If I had to sum up my approach to strategy development in a word I’d say – practical.
We’ve all seen those magnificent strategies that have taken weeks, sometimes months, to put together. They are truly impressive in size and detail. But – essentially useless because they never get looked at again.
In my opinion, it’s better to have a strategy mapped out on a napkin now, than it is to wait for a bible in 3 months time.
So – here’s how I tackle it.
First Things First – The Right Attitude
There are things that I just know about having a strategy – and before I set out to write one, I just remind myself about them
- I believe it is an essential piece of information.
- I know that I will be able to operate better if I have one.
- I accept that it doesn’t have to be perfect (I work really hard on believing this one).
- I know that as I start off on my journey towards realising the goals in my strategy, it may (will) change. That’s OK – if I have it written down, I can adjust and keep moving.
Set Your Sights
Writing a strategy is an important, but very rarely urgent task. The temptation is to put it off until you have enough time (when it’s quieter and there aren’t any urgent things that need doing) to sit and really focus on it. The reality is that there is never a time where there isn’t something more urgent that needs to be done.
So that’s my first tip: make your strategy urgent. Decide you need one in two weeks – one week for the researching, one week for the writing. Set the deadline, block it out in you calendar, get it done.
I’ll pop one little caveat in here – if you are in a situation where you need to consult with stakeholders for their input into your approach, this approach won’t work exactly as outlined. That’s a whole other kettle of fish.
Borrow a Framework
A framework (or model) is the outline of the key areas you need to cover. Often they’re nicely laid out so that you can see everything in a snapshot. You need one – it will focus your thinking while you research.
There are so many smart people out there – and the internet puts them right at your fingertips. Someone, somewhere will have come up with a framework that’s perfect for your situation – borrow it.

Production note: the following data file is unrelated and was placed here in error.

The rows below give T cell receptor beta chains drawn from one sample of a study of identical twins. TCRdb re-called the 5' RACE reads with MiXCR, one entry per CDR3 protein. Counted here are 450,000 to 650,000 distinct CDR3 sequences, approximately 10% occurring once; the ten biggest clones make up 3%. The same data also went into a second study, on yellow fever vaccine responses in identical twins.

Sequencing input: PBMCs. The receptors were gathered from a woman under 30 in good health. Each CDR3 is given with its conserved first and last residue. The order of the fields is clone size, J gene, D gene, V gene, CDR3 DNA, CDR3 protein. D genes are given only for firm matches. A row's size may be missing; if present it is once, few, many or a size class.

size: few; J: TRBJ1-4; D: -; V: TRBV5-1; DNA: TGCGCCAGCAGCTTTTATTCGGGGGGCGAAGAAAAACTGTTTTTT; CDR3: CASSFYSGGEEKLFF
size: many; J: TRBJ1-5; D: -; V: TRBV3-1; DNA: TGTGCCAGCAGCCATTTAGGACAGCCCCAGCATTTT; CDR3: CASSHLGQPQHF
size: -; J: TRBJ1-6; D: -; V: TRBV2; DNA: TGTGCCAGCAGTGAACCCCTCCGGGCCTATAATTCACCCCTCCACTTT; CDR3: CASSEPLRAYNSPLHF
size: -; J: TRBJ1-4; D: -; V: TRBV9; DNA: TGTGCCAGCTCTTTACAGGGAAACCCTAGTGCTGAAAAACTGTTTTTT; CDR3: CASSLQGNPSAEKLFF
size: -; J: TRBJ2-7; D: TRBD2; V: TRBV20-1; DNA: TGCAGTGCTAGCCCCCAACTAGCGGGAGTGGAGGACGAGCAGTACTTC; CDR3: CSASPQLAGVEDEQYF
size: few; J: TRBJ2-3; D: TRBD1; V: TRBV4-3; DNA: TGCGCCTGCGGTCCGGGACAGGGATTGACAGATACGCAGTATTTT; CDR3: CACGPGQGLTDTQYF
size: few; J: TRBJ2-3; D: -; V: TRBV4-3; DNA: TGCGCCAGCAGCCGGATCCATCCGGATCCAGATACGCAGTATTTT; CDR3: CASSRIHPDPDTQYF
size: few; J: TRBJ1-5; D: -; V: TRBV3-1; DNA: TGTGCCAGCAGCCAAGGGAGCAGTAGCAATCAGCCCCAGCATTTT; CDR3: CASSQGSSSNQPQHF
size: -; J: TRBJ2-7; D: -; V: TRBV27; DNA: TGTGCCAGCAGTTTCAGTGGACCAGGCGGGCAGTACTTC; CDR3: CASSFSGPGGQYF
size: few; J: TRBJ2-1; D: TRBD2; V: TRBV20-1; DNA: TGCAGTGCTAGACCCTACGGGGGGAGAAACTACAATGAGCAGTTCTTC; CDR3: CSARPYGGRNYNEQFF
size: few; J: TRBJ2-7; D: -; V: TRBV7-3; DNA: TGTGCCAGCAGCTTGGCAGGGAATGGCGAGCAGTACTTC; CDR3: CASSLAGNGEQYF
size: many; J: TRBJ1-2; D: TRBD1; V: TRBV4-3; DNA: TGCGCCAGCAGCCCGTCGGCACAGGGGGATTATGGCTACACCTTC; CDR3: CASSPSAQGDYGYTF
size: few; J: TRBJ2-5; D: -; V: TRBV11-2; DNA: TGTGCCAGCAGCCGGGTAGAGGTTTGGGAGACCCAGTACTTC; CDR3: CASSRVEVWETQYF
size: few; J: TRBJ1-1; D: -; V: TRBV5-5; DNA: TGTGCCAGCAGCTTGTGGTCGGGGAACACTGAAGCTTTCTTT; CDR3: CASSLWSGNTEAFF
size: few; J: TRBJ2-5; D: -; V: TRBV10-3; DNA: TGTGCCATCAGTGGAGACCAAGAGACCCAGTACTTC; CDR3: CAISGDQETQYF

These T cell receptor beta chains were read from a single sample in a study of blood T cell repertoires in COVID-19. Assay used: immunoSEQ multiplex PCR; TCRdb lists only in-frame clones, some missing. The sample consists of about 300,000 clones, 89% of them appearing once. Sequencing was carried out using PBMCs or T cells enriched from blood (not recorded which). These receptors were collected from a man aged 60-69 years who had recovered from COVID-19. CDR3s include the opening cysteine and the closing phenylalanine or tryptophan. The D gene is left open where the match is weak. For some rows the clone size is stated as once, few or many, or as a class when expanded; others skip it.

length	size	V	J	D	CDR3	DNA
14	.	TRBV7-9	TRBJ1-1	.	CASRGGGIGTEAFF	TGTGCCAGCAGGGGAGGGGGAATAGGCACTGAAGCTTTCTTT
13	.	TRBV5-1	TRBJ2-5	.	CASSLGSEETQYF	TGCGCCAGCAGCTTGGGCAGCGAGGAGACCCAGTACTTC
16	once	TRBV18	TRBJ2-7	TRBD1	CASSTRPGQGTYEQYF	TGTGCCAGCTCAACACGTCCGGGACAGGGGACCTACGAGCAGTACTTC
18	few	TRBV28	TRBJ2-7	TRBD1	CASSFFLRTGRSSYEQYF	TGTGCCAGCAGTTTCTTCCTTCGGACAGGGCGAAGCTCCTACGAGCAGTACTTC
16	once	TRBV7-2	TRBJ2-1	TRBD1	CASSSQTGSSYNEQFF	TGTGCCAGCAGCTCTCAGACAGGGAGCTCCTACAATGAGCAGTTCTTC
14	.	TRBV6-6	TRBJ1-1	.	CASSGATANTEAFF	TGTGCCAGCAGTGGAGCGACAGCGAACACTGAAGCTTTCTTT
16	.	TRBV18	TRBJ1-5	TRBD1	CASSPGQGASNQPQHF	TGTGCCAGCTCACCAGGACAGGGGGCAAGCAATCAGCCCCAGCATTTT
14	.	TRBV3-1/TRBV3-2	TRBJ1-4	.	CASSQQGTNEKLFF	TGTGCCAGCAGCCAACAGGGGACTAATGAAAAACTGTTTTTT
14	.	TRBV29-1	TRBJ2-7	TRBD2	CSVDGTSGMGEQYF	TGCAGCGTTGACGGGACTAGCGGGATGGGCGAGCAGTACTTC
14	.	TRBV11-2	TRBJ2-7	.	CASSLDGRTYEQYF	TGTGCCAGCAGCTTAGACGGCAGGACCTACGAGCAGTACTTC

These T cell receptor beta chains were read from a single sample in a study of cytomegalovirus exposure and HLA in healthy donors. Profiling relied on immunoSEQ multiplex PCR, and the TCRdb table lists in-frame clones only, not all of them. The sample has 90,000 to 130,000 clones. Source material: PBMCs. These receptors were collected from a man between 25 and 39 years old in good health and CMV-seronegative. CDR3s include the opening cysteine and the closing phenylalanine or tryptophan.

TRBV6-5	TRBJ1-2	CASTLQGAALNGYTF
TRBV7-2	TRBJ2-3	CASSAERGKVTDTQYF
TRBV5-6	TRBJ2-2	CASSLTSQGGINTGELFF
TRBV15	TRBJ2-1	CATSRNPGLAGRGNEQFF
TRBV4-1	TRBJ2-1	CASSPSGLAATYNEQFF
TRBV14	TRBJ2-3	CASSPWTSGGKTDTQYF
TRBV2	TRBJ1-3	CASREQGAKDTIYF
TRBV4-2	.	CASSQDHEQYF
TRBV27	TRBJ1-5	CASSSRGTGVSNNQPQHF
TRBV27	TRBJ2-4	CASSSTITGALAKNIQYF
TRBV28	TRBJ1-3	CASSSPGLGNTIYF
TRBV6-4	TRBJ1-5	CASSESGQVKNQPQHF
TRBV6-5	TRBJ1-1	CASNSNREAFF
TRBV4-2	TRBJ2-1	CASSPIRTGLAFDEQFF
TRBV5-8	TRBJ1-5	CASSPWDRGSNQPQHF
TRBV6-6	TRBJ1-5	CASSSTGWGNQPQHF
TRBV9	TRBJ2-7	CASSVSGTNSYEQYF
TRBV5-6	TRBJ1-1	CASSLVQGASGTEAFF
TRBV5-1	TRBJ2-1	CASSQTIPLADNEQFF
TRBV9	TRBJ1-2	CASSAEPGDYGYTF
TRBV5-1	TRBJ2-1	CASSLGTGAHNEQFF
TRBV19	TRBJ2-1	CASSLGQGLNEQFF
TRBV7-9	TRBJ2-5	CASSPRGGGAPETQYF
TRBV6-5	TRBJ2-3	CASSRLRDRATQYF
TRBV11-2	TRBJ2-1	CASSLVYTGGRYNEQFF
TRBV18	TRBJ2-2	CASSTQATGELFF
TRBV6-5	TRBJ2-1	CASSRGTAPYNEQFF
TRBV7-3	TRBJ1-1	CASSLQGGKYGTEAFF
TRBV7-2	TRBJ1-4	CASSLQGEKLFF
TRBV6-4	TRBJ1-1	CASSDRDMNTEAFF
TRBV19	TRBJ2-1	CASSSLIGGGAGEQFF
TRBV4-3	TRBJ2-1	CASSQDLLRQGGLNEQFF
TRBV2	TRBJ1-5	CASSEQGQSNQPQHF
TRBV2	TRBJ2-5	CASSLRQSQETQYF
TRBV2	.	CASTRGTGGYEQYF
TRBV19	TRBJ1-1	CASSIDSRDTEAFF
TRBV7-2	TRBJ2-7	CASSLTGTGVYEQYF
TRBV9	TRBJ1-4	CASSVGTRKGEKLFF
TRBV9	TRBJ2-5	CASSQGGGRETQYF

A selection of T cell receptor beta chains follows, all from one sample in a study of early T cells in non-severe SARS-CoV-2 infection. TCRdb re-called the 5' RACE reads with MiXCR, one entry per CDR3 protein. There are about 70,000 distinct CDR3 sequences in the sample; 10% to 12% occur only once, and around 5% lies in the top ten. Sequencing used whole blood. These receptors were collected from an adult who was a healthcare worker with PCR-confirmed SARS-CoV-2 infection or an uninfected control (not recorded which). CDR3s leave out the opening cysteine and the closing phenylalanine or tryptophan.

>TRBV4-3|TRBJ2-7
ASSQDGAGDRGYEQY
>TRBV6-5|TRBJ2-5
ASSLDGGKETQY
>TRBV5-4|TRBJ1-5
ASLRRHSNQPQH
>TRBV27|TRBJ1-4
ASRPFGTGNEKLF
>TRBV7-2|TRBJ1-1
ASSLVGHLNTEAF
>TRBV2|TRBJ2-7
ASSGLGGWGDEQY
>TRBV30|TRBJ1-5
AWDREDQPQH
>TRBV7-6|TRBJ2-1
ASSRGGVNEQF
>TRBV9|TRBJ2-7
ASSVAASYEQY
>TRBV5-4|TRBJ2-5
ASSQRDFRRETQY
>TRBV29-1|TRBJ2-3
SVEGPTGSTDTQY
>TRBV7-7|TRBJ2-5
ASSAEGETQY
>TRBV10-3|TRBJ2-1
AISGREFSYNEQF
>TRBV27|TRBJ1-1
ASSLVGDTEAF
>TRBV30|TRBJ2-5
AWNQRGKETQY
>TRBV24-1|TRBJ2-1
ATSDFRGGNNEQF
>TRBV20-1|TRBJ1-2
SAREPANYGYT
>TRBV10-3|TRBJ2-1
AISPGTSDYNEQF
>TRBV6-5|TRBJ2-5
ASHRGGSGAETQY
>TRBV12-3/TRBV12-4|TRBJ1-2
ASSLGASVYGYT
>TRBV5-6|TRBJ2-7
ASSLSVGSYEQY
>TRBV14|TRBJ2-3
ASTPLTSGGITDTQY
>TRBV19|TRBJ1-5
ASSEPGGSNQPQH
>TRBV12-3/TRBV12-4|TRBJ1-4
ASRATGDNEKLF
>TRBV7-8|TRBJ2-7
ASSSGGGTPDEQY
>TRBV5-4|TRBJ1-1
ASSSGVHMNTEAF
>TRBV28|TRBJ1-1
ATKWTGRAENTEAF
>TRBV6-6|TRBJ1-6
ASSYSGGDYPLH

Here’s some I’ve found:
Research & Thinking
Now that you have a set timeframe – go back and read points 3 and 4 above. You only have a week for research, so make it count. Work out what things are the most important and tackle them first.
Here’s a hit list of the most essential things you need to know.
- How do I want to grow my business?
- How well are we doing that now?
- What are my goals? How will I know if I reach them? Your measurements.
- How can I reach those goals? These are your strategies.
- What tactics are needed to drive each strategy?
Write It Up
Transfer your thinking into the model you’ve borrowed. Spend time working on the phrasing to make sure that you are distilling all the thinking you’ve done succinctly. You’ve allowed yourself a week, take the time.
My favourite bit – set up some meetings with whoever is important to you and walk them through your new strategy. Be open and listen to their questions – you may need to adjust your thinking.
Print It Out – Take It Everywhere
My last tip – use your strategy. It’s a map of how to get to where you want to be – remind yourself (and others) of that every chance you get. I’ve found the best strategies are creased, coffee stained and scribbled on – they have a life. People are constantly using them as a decision compass because they do their job and keep you on the path.